Thanks to Paul Kersey:

Fulton DA Alarmed by Rise in Gang Crimes

Justin Gray — myfoxatlanta

Fulton County District Attorney Paul Howard spoke out Thursday about what he called an explosion of gang activity in Metro Atlanta. . . Howard said that gang violence was never really a big problem in Atlanta until now.  There are now more than 100 active gangs in the city and the numbers just keep growing.  “It started as a small stream and now it seems like there is a river of them,” said Howard.

This is not a new problem.  Drug gangs have always existed in Atlanta.  Back in 1991, I arrived at work one morning at a refugee services center in Clarkston and was startled to learn that a group of young immigrant men had been caught very near our office (and child-care center) with a trunk full of automatic weapons.  Ironically, we were in the process of applying for a federal grant to address violent immigrant gangs in Atlanta.  This is the type of coincidence one can do without.

It is also the type of coincidence that forces you to sit down and ponder whether “providing more outreach to the community” is really the right response to, say, a trunk load of automatic weapons in the hands of a bunch of antisocial 18-year olds.

Now Paul Howard is telling reporters that we have to talk with the gang members because we cannot possibly arrest and prosecute them all.  Why not?  With murdered innocents, devastated business owners, and communities under siege, shouldn’t he at least try to prosecute and imprison as many of these thugs as possible before declaring defeat?  He apparently feels otherwise:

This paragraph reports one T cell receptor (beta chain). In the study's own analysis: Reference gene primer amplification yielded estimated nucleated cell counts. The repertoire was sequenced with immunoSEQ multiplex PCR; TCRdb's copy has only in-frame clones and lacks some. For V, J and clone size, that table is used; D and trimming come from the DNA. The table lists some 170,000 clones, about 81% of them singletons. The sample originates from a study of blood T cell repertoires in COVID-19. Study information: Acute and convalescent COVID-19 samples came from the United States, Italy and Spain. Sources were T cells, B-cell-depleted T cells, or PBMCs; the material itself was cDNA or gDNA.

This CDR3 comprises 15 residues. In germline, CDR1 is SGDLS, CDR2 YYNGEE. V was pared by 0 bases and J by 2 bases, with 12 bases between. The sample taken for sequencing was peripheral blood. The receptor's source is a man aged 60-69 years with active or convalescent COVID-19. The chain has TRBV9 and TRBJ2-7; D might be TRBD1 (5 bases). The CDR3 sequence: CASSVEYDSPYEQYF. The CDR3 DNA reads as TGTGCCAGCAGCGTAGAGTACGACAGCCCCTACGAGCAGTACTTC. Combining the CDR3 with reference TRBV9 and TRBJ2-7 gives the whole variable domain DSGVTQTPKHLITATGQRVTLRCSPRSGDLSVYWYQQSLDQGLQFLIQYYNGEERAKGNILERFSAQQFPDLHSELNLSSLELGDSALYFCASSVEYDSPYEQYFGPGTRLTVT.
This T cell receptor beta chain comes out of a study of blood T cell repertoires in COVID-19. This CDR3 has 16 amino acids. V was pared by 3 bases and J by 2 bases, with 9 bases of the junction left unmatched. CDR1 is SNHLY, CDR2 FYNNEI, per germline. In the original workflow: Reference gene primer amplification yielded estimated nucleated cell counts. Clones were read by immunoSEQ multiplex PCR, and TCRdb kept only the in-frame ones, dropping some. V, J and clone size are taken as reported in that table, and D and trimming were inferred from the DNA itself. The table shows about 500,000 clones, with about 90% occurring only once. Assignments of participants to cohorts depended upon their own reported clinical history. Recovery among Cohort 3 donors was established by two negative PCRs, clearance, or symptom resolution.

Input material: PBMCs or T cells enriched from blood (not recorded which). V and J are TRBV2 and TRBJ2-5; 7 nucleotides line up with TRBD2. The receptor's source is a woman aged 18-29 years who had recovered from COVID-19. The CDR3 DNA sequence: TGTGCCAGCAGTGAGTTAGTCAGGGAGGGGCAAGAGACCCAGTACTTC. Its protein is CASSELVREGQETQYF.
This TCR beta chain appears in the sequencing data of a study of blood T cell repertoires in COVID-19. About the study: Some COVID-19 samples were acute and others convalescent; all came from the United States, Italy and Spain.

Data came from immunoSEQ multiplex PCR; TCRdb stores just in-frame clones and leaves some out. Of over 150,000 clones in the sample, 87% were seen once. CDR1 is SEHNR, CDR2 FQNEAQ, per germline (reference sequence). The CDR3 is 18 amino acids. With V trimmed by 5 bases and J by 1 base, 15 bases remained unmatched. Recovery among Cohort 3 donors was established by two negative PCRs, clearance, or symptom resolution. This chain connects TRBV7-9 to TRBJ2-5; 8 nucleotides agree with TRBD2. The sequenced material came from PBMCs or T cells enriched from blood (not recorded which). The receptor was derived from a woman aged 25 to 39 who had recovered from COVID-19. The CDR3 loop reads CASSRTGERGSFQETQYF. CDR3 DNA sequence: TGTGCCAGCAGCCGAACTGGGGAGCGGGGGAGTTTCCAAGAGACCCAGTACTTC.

When asked if locking up the people involved in the gangs would solve the problem Howard said, “It’s not going to solve it and that’s what I want to say to people. I’m the DA and I tell you we cannot lock up every gang member in our community.”

Howard said he was looking at options outside the courtroom, starting with sponsoring a community-wide gang summit.

“As prosecutors we’re not on some campaign to add more prosecutors,  we’re not asking the governor to strengthen laws to fight gangs, but what we are asking to do is to start to look for the roots, the sources,” said Howard.

This is utterly insane.  It is also doomed to failure, as has been every single quest for “root causes” for crime in the past fifty years, ever since such disingenuous foolishness became the mantra of criminologists, certain activist journalists, and other unpleasantly eager aging subculture hangers-on.  When somebody says they’re going to “look for root causes for crime,” here is what they really mean:

  • Criminals are not to blame for committing crime: society is to blame, and society should feel really, really bad.
  • And, by the way, we’re not going to incarcerate those criminals because they aren’t to blame, you know?

But why should the DA’s goal be to “understand” the little monster who just pepper-sprayed terrified store employees or shot a bartender?  Paul Howard is not a therapist: he is supposed to enforce the law.  Besides, there are scores of other people in Atlanta whose job is to “understand” or counsel or otherwise attend to the needs of deprived youths.  Paul Howard’s job is to do something when such efforts do not work.

The notion that there is anything we don’t already “understand” about gang activity is both dangerous and ridiculous.  The evidence has been in for decades now, and it is incontrovertible: young men from fatherless environments, immersed in a culture that glorifies violence and gangster lifestyles, mimic what they see and become involved in gangs.

If any of that is unclear to Paul Howard at this stage of his career, spending more time on the inquiry is not going to enlighten him.  Such talk is all just smoke and mirrors anyway: Howard refuses to lay the blame for gang violence where it really belongs, so he has already chosen a misdirecting excuse — he’s going to blame us all:

Howard attributed a lot of the jump in gang activity to the downturn in the economy.